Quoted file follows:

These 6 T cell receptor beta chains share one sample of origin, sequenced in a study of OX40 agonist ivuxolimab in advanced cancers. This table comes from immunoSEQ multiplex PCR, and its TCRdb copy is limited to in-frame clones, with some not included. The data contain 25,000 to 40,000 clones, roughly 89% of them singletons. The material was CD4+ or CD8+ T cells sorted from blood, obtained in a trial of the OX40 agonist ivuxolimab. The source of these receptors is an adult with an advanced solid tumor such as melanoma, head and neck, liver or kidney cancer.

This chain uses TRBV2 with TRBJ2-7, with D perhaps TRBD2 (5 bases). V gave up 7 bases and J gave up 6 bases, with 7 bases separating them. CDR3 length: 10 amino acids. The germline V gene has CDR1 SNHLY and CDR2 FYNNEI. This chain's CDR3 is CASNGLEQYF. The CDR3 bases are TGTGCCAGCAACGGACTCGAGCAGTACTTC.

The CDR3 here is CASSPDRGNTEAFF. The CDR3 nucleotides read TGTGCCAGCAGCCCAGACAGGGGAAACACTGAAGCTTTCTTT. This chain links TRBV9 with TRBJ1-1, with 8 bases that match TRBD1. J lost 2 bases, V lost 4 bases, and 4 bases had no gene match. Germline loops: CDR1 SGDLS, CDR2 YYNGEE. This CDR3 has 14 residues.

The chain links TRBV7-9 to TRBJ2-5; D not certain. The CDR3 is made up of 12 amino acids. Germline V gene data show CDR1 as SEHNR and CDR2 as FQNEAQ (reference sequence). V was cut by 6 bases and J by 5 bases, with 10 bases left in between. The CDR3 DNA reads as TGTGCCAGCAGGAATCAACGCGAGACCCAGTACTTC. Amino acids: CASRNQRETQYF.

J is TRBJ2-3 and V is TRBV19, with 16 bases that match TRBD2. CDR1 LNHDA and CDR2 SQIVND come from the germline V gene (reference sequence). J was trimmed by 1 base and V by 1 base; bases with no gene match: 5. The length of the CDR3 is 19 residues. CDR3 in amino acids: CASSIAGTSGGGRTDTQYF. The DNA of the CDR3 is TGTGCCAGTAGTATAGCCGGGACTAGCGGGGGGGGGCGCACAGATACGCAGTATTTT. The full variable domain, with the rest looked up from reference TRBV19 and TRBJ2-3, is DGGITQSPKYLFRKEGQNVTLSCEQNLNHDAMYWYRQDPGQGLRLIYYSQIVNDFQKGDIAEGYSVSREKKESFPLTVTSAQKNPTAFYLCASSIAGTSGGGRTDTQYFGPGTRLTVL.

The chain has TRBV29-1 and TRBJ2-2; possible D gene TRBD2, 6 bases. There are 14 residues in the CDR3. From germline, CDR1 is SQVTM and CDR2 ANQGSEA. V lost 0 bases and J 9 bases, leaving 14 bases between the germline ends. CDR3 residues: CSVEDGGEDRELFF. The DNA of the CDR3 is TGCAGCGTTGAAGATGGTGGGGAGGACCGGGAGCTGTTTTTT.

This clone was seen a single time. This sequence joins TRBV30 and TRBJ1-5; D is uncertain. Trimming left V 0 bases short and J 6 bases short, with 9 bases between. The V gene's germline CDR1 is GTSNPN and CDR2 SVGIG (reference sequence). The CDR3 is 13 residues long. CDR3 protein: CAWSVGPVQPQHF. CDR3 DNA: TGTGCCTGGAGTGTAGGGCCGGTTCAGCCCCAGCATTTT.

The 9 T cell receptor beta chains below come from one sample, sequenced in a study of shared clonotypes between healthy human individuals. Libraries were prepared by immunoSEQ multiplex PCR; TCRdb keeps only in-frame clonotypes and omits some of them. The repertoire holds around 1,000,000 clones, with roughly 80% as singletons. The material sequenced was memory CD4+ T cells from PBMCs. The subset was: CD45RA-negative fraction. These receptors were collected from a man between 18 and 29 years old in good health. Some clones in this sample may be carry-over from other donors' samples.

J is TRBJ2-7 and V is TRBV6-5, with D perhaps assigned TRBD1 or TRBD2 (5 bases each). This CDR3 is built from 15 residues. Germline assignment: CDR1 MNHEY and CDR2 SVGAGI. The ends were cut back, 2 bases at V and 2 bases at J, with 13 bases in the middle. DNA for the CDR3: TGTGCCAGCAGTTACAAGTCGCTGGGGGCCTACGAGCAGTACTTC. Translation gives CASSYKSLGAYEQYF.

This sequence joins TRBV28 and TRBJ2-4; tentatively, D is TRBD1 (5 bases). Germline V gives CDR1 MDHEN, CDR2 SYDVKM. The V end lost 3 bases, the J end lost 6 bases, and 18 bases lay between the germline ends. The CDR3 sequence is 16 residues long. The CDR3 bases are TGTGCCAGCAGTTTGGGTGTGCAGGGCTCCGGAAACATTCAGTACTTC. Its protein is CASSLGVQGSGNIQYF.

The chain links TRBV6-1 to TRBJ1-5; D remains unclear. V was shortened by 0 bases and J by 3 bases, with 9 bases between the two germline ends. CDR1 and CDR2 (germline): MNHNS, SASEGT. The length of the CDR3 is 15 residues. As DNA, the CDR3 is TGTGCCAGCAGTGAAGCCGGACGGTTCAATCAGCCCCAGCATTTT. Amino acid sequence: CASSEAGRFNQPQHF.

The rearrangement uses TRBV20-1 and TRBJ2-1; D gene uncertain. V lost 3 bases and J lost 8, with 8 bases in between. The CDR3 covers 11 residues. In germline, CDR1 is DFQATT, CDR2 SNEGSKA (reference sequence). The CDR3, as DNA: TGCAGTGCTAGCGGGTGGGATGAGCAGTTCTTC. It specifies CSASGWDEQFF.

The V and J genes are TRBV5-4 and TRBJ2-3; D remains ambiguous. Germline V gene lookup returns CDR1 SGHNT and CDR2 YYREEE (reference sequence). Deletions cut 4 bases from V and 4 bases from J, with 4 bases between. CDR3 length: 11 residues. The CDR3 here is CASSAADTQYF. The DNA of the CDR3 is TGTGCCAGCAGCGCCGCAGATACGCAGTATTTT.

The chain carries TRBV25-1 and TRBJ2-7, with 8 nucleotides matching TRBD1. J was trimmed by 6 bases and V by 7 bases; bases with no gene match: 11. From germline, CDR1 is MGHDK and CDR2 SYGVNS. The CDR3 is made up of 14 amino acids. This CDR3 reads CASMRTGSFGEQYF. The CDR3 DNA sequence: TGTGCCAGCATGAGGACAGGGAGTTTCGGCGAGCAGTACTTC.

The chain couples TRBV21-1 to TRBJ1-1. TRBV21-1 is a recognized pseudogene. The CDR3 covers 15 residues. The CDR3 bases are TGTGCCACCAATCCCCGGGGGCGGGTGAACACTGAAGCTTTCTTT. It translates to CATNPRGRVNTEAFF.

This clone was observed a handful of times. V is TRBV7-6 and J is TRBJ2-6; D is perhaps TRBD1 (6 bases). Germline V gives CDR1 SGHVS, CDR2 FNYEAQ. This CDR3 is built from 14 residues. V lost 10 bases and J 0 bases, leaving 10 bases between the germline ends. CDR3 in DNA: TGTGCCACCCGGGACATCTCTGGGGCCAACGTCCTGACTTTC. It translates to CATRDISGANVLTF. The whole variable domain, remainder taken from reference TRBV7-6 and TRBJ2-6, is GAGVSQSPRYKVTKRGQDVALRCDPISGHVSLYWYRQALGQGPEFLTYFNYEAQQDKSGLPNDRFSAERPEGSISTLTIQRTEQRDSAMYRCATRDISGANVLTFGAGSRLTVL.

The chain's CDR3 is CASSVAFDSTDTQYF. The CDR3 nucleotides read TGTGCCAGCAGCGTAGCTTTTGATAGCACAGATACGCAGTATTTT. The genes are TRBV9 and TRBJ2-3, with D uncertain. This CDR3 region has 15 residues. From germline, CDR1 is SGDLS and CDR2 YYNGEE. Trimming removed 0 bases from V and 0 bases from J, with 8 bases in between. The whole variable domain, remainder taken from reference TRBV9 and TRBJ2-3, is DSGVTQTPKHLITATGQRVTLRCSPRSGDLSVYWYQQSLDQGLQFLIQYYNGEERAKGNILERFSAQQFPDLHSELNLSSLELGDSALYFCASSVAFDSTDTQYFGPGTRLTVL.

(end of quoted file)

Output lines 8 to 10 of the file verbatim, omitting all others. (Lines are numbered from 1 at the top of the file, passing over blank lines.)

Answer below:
The 9 T cell receptor beta chains below come from one sample, sequenced in a study of shared clonotypes between healthy human individuals. Libraries were prepared by immunoSEQ multiplex PCR; TCRdb keeps only in-frame clonotypes and omits some of them. The repertoire holds around 1,000,000 clones, with roughly 80% as singletons. The material sequenced was memory CD4+ T cells from PBMCs. The subset was: CD45RA-negative fraction. These receptors were collected from a man between 18 and 29 years old in good health. Some clones in this sample may be carry-over from other donors' samples.

J is TRBJ2-7 and V is TRBV6-5, with D perhaps assigned TRBD1 or TRBD2 (5 bases each). This CDR3 is built from 15 residues. Germline assignment: CDR1 MNHEY and CDR2 SVGAGI. The ends were cut back, 2 bases at V and 2 bases at J, with 13 bases in the middle. DNA for the CDR3: TGTGCCAGCAGTTACAAGTCGCTGGGGGCCTACGAGCAGTACTTC. Translation gives CASSYKSLGAYEQYF.

This sequence joins TRBV28 and TRBJ2-4; tentatively, D is TRBD1 (5 bases). Germline V gives CDR1 MDHEN, CDR2 SYDVKM. The V end lost 3 bases, the J end lost 6 bases, and 18 bases lay between the germline ends. The CDR3 sequence is 16 residues long. The CDR3 bases are TGTGCCAGCAGTTTGGGTGTGCAGGGCTCCGGAAACATTCAGTACTTC. Its protein is CASSLGVQGSGNIQYF.